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Fig. 1 | BMC Research Notes

Fig. 1

From: Glycogen depletion can increase the specificity of mucin detection in airway tissues

Fig. 1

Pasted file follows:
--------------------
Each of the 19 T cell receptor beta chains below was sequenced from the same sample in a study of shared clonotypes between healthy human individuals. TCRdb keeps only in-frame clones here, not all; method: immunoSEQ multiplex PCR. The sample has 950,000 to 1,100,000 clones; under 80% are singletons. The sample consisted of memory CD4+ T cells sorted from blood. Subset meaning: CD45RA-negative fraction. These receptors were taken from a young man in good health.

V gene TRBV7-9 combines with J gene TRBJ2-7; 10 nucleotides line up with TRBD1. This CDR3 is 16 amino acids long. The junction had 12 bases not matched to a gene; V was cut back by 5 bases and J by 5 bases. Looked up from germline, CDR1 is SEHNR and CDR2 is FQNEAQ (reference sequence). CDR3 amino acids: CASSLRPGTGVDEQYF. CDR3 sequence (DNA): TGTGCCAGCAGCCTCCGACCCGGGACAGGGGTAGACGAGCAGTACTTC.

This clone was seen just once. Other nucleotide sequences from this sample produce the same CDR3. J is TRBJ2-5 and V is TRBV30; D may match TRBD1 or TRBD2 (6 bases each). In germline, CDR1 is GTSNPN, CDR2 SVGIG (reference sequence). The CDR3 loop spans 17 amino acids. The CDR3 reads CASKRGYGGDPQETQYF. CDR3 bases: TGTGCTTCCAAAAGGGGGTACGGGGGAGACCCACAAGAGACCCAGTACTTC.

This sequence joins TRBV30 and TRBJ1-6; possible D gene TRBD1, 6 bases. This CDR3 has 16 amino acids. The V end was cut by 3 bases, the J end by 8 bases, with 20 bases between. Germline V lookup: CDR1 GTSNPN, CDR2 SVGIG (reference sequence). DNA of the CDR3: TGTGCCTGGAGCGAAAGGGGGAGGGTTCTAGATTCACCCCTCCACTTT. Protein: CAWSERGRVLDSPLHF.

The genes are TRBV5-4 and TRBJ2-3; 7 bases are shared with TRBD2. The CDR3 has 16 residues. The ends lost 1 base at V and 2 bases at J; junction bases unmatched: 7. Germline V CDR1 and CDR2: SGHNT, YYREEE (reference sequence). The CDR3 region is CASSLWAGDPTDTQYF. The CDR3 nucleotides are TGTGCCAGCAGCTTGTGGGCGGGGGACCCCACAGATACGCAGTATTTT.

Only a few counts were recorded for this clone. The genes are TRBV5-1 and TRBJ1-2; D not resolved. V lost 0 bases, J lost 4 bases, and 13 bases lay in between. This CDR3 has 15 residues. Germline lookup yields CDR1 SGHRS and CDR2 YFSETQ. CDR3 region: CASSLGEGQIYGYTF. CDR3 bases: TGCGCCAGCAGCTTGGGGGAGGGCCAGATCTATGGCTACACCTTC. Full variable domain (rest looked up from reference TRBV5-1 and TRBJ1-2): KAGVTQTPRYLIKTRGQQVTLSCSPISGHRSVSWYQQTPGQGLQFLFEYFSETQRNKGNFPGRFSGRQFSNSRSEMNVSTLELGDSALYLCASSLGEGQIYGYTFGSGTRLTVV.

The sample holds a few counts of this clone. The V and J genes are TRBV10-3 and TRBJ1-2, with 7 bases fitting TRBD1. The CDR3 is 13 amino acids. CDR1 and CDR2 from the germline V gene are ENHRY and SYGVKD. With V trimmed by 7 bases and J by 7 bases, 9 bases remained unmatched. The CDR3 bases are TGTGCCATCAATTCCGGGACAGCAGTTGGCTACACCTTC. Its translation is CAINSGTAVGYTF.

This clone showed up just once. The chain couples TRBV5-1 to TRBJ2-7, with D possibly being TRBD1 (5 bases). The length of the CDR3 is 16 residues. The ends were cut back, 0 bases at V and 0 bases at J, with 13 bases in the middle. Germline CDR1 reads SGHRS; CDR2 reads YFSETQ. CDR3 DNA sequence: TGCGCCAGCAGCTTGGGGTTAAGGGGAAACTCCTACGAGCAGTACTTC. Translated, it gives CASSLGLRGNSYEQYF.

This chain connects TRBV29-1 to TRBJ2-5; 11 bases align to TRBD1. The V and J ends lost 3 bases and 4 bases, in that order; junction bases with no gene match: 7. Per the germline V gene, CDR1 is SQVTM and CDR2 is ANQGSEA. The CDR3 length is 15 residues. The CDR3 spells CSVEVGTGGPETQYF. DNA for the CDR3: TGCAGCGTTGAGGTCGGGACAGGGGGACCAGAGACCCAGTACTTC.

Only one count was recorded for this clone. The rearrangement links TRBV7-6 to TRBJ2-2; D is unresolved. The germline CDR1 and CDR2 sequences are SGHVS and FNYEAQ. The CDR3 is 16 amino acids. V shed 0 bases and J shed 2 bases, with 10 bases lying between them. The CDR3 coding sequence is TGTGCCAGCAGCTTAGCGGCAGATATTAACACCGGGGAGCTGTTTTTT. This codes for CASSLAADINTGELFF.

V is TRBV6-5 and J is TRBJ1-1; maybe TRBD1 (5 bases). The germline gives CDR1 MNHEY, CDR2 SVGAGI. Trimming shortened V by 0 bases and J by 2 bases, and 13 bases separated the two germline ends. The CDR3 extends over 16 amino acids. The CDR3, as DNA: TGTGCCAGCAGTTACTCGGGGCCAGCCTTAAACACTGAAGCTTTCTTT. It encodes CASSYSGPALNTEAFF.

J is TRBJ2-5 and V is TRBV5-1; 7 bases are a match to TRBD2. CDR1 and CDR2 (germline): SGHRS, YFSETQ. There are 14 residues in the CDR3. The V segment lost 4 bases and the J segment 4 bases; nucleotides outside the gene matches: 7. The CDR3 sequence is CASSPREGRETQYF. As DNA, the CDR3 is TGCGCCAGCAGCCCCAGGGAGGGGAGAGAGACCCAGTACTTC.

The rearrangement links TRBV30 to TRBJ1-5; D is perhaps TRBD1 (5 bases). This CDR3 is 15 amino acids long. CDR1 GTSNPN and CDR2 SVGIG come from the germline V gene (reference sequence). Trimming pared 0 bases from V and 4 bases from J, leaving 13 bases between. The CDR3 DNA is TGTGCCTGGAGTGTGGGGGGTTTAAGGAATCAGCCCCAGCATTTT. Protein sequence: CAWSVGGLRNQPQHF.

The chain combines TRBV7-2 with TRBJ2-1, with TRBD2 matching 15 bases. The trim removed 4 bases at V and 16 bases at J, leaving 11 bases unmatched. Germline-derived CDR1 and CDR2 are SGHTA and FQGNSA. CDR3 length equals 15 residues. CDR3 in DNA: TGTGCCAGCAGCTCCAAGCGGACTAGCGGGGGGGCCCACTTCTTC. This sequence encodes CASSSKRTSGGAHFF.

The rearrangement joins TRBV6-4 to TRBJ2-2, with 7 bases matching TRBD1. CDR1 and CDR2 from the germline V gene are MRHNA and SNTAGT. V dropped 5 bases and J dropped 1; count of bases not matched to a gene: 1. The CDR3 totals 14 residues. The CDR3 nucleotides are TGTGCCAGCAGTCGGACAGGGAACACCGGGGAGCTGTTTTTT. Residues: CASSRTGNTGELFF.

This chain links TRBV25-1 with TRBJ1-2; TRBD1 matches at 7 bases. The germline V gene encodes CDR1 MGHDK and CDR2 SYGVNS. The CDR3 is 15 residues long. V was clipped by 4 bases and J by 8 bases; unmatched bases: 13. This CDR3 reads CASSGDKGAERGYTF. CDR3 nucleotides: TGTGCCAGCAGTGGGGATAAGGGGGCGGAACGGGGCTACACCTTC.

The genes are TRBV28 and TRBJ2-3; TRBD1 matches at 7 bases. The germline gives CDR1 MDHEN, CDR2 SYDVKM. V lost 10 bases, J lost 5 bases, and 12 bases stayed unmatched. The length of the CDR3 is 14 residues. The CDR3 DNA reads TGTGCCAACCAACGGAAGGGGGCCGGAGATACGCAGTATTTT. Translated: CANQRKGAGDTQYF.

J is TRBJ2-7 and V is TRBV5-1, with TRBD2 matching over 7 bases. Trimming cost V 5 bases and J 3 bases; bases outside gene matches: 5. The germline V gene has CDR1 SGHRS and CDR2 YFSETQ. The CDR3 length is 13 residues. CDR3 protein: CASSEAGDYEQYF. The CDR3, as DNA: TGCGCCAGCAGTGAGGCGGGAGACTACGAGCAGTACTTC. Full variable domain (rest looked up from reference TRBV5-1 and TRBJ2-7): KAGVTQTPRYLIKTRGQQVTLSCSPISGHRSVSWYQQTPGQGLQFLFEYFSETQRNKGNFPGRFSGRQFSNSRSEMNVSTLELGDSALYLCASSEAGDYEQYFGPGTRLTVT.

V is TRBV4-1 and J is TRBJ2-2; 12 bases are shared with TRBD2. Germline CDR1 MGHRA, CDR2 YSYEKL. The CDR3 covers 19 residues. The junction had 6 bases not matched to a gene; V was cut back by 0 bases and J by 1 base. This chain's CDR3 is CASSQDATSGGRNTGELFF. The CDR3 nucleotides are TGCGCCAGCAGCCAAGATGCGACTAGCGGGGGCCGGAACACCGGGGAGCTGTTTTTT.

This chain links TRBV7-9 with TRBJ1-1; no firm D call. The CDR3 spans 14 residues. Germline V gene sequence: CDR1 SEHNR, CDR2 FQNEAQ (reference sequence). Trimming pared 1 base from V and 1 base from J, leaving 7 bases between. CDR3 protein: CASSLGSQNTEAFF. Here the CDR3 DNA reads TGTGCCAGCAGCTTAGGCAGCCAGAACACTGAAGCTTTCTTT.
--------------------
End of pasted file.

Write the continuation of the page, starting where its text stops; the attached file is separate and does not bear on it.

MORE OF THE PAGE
Images and scores from PAS, dPAS and AB stained tissues sections. a Mouse liver with PAS (left) and dPAS (right) stains, bar = 48 µm. Note the abundant and widespread cytoplasmic magenta staining in the PAS, but absent in the dPAS livers. b Pig trachea with PAS and dPAS stains, bar = 85 µm. Note the ciliated cells (arrows, insets) with cytoplasmic magenta staining in PAS, but absent in PAS trachea. c Pig trachea with AB and dPAS stains, bar = 85 µm. Note that AB and dPAS techniques preferentially stain mucin in goblet cells, but lack nonspecific cytoplasmic staining of adjacent ciliated cells as seen in b. df Evaluation of PAS, dPAS, and AB mucin staining in the trachea. d Extent of mucin in surface epithelium (SE) normalized to serial dPAS sections (value of “1”), bars = mean ± sem. The presence of glycogen significantly increased the PAS versus dPAS staining of SE (P = 0.0078). Comparison of dPAS and AB showed no significant differences (P > 0.9999) even though the tissues still had glycogen for the AB technique. e Ordinal scores for mucin staining within SE goblet cells showed no significant differences (P = 0.125 and 0.625, respectively). f Ordinal scores for nonspecific mucin staining in ciliated cells of the SE showed increased PAS versus dPAS scores, but no difference in AB and dPAS scores (P = 0.0156 and 0.9999, respectively)

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